Mark Reviews Movies


2 ½ Stars (out of 4)

Director: Steven Brill

Cast: Adam Sandler, Winona Ryder, John Turturro, Peter Gallagher, Erick Avari, Allen Covert, Conchata Ferrell, Jared Harris, Steve Buscemi

MPAA Rating:  (for language including sexual references, and some rear nudity)

Running Time: 1:31

Release Date: 6/28/02

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Review by Mark Dujsik

The appeal of Adam Sandler escapes me. Even while viewing his most recent movie Mr. Deeds, which I almost find myself tempted to recommend, I discover that my standards are lowered to a desperate level: to be surprised by an Adam Sandler movie, I simply must not despise it. Feeling indifferent about a movie featuring Adam Sandler is an experience almost as surprising as my enjoyment of The Wedding Singer. Strangely enough, the thing both Mr. Deeds and The Wedding Singer have in common is a kinder, gentler Sandler who doesn’t openly mock the nature of such a persona (which was one of the countless problems with The Waterboy, another movie to contain a more innocent Sandler (the fact that the character was mentally challenged reminds me yet again of my reasoning for the general dismissal of the comedian)). The benevolence doesn’t come out of left field, either, as was true of the climactic plot turns in Big Daddy. No, there’s a sense of genuine, naive good will accompanying the material that almost, but not quite, makes up for the far more than occasional lapses of successful comedy.

When a major media mogul dies trying (and succeeding) to climb a mountain, control of his company is left in the heir as his subordinates scramble to find his heir. The search leads them to Longfellow Deeds (Sandler), a small-town pizza restaurant owner and long-lost nephew of the tycoon whose life consists of being exceedingly nice to people and writing poetically crude greeting cards with the hopes of one day getting published. Chuck Cedar (Peter Gallagher) and Cecil Anderson (Erick Avari), two of the magnate’s top men, go to tell Deeds the news and take him back to New York to sell his shares to Cedar for forty billion dollars. The mystery of the secret heir is a strong story, particularly for a tabloid TV show where Babe Bennett (Winona Ryder) is slowly moving down the reliability ladder. To catch a break, she takes the initiative to disguise herself as Pam Dawson, a school nurse from Westchestertonfieldville, Iowa, and rig a mugging for Deeds to save her from. From there on, she’ll be able to record Deeds on the town for an exclusive story.

Taking its premise from the 1936 Frank Capra film Mr. Deeds Goes to Town, this Deeds is a screwball comedy with some romantic undertones. The comedy is essentially hit and miss with many gags simply leaving us shaking our heads in confusion of how they’re supposed to be funny and who thought they would be. Perhaps Sandler and his moviemaking buddies have been around each other too long and are content tossing in a series of inside jokes that only they will get, and maybe they have yet to learn that when making a movie for the general public such ideas don’t work. On the whole, though, most of the jokes are amusing and, unlike so much of other Sandler fare, harmless and without ill will. I enjoyed particularly a scene in which Deeds surprises "Pam" by taking her to the real Westchestertonfieldville and showing her the exact house she described in her childhood memories (if the house isn’t the same suburban abode as the Burnhams’ in American Beauty, it sure looks like it). Another has Deeds saving a woman and her many cats by tossing them out the window of a burning apartment. It’s all in good, clean fun, and it works better than it should as a result.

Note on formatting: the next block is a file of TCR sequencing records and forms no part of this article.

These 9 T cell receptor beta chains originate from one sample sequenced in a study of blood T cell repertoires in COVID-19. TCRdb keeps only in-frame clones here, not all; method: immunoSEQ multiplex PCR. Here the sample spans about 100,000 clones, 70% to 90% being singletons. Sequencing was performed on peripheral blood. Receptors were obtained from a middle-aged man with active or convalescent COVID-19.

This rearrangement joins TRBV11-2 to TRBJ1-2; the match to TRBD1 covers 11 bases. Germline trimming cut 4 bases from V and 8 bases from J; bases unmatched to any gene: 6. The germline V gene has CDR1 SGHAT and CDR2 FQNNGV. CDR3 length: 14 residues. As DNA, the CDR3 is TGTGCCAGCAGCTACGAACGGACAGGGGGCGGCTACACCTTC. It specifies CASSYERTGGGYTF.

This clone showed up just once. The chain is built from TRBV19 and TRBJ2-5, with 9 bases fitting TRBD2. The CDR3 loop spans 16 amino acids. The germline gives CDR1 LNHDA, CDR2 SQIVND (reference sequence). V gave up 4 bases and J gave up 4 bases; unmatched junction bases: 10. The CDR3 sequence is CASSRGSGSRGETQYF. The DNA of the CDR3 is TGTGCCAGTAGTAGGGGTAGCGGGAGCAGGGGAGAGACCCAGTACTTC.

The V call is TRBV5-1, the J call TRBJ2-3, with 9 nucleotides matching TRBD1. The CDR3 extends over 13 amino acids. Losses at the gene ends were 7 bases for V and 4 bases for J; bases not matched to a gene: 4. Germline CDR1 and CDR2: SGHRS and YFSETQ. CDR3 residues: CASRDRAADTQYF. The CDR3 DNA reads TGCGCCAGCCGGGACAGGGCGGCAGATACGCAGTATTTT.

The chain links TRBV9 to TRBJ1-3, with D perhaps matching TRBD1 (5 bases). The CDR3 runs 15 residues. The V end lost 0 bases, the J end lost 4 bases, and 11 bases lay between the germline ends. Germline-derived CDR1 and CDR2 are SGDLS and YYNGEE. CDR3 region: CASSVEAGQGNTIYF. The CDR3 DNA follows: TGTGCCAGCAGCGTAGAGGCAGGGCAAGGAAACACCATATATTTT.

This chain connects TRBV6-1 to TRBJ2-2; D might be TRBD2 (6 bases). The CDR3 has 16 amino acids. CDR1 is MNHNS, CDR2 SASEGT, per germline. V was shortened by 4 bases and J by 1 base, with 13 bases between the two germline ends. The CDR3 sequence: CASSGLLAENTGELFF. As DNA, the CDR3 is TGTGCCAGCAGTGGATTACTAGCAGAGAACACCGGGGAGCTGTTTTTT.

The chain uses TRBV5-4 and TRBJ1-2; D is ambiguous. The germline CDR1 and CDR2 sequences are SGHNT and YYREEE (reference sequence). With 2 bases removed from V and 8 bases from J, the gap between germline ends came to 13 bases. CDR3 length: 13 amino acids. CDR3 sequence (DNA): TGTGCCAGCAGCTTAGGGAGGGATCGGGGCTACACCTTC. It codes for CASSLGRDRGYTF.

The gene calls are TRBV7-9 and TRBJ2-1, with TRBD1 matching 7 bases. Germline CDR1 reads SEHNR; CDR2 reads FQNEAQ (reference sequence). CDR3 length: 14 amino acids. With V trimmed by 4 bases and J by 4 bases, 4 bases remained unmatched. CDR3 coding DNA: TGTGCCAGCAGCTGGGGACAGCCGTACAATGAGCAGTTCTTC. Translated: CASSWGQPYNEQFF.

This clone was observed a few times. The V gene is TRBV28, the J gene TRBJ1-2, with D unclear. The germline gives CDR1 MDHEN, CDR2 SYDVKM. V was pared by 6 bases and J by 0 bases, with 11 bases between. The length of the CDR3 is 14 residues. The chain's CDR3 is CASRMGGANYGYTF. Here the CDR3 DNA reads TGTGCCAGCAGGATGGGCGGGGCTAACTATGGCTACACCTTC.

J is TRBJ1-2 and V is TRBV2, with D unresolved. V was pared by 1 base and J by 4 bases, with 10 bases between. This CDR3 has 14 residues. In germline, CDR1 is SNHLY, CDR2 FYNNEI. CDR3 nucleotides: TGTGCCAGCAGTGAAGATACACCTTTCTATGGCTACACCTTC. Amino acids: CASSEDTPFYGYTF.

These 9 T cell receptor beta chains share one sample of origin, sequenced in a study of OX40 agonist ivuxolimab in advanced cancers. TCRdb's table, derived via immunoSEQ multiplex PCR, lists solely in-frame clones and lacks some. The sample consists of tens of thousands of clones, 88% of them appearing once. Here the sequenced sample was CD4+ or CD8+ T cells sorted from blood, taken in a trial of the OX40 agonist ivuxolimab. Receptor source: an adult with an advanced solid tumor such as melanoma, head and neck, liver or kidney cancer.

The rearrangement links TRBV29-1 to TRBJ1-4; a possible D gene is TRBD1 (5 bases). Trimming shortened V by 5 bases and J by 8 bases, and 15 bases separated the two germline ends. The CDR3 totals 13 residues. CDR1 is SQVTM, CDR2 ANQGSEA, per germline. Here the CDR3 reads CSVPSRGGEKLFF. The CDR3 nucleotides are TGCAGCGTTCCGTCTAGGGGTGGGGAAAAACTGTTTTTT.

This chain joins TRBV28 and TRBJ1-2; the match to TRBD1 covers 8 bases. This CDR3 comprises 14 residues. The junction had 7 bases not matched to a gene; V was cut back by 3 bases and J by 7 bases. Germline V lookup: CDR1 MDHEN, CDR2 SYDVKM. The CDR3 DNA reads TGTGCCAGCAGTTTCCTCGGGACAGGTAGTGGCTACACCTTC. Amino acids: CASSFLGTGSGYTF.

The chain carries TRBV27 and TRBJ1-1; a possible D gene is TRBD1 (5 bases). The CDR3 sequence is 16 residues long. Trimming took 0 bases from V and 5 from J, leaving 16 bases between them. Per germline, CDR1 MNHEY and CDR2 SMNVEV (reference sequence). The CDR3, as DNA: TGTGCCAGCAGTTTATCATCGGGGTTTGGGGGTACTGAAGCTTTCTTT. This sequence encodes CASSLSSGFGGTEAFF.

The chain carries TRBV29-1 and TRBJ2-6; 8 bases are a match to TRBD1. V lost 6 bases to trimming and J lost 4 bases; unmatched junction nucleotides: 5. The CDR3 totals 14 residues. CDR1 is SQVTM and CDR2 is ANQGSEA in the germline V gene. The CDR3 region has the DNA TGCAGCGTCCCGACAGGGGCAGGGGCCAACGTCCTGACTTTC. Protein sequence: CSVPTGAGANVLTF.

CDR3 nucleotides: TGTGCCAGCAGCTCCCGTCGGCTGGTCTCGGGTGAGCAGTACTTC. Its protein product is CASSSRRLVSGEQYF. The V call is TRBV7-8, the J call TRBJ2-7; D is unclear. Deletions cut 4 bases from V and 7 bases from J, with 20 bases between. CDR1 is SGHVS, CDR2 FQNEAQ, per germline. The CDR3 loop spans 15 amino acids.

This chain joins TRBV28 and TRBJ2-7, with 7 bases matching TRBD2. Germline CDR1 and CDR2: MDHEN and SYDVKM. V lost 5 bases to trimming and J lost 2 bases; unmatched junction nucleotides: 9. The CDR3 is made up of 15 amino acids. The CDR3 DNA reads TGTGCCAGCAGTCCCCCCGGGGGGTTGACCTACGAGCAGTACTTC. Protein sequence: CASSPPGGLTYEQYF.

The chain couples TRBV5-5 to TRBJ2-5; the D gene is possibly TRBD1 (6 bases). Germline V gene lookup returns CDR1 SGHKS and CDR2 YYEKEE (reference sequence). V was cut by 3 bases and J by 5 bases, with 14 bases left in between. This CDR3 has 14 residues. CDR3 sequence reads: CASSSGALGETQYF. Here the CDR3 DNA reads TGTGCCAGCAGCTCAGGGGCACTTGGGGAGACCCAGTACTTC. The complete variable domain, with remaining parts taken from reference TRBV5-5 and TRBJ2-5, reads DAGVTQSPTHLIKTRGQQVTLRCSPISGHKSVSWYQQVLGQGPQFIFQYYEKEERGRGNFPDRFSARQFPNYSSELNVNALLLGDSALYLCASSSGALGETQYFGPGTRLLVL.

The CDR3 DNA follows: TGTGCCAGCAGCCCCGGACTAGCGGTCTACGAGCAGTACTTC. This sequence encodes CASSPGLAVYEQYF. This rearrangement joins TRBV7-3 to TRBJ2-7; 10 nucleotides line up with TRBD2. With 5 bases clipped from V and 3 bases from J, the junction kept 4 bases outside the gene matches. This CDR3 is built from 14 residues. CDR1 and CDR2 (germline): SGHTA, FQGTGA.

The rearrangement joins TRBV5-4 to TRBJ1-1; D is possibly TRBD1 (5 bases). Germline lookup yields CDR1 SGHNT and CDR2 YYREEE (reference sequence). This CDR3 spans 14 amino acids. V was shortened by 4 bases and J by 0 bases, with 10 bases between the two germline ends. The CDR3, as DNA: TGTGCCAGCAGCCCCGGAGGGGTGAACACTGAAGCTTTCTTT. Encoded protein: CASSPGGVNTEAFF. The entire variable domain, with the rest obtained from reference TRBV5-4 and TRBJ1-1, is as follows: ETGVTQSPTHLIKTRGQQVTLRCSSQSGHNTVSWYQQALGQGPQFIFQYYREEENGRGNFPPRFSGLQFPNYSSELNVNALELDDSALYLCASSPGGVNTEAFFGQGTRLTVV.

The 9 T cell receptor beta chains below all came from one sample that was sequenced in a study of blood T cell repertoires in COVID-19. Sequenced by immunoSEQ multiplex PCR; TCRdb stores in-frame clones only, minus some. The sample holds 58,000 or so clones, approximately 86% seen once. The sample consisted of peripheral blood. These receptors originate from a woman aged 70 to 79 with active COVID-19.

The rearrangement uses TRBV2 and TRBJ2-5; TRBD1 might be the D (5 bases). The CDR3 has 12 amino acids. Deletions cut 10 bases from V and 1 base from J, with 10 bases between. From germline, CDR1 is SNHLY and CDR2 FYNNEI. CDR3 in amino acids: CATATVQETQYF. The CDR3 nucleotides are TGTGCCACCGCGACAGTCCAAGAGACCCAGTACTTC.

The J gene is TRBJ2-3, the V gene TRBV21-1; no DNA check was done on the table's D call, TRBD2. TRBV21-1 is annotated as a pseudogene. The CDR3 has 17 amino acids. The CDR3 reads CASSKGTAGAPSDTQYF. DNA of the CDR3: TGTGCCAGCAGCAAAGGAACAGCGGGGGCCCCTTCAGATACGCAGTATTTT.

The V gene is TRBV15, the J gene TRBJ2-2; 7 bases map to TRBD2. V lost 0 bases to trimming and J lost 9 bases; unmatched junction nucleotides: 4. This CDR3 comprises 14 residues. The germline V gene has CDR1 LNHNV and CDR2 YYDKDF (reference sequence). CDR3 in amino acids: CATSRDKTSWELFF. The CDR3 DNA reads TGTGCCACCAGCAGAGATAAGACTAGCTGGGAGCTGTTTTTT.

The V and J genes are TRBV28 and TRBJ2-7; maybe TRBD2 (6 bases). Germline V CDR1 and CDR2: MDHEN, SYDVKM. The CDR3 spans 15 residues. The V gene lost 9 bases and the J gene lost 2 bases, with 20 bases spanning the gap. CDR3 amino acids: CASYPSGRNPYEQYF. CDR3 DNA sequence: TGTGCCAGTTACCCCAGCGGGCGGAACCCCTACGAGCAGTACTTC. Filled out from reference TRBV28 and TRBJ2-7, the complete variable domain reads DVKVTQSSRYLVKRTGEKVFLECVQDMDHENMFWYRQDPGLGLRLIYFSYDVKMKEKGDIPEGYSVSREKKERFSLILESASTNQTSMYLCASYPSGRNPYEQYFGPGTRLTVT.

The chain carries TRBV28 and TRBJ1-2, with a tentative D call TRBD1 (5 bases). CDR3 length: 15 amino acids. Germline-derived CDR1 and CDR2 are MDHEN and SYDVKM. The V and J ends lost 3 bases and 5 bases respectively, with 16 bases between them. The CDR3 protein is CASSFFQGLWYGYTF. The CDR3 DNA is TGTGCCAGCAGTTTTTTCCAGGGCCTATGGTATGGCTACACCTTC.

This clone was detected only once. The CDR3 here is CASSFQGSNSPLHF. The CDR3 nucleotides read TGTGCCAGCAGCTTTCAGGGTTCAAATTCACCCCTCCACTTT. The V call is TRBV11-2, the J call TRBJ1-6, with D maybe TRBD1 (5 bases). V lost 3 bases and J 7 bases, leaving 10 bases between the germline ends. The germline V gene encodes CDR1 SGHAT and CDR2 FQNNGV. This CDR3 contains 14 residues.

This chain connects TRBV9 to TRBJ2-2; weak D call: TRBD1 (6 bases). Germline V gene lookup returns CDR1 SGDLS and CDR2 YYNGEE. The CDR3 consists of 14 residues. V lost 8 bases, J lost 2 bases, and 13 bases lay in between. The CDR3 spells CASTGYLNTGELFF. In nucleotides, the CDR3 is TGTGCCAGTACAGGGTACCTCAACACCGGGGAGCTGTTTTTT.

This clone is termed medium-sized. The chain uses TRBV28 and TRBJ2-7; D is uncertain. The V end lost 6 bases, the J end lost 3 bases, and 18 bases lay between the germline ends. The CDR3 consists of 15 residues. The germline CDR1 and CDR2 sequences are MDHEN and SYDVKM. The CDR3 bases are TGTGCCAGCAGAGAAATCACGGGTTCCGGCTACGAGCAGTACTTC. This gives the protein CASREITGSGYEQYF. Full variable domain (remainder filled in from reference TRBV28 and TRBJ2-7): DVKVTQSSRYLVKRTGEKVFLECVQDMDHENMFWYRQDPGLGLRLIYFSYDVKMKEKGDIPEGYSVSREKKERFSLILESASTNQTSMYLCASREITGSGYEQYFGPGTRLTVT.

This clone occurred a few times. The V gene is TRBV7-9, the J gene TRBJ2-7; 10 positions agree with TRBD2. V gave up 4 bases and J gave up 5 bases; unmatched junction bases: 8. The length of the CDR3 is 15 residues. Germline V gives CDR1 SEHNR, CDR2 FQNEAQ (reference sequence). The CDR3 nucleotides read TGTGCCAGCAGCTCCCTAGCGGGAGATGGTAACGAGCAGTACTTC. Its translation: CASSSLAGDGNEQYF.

The performances are, on one level, all over the place, but on another, they work with this material. Sandler works best when driven to depression and downheartedness and the last third of the movie gives him plenty of time to do that. Beforehand, he shows again that he still hasn’t caught on to the acting thing and is only a bit better at the comedian thing. He says his lines with an insincerity that defeats them and almost always puts on a voice, as if that will make everything he says funny. Note the lack of comedic timing when Deeds is stabbed in the frostbitten foot with a fireplace tool—he drops the act in his face before he drops it in his voice. Winona Ryder plays the love interest and so only works with her charisma, which, fortunately for her, is good. Peter Gallagher plays the bad guy with a rich, condescending air typical of Peter Gallagher. A few Sandler regulars appear, and Steve Buscemi stands out among them by being Steve Buscemi playing a creepy role. The only true standout is John Turturro who plays Deeds’ stealthy servant Emilio.

If Mr. Deeds plays conventionally, consider it a blessing and a step up from Sandler. Fans may be turned off by the fact that Sandler doesn’t play a misanthrope, and those who wouldn’t be caught dead inside a theater playing an Adam Sandler movie still won’t be caught dead inside a theater playing an Adam Sandler movie. I’m surprised I was entertained to an even minuscule degree, but I must admit that Deeds is better than almost every other Sandler movie—even if that’s not saying much.

Copyright © 2002 by Mark Dujsik. All rights reserved.

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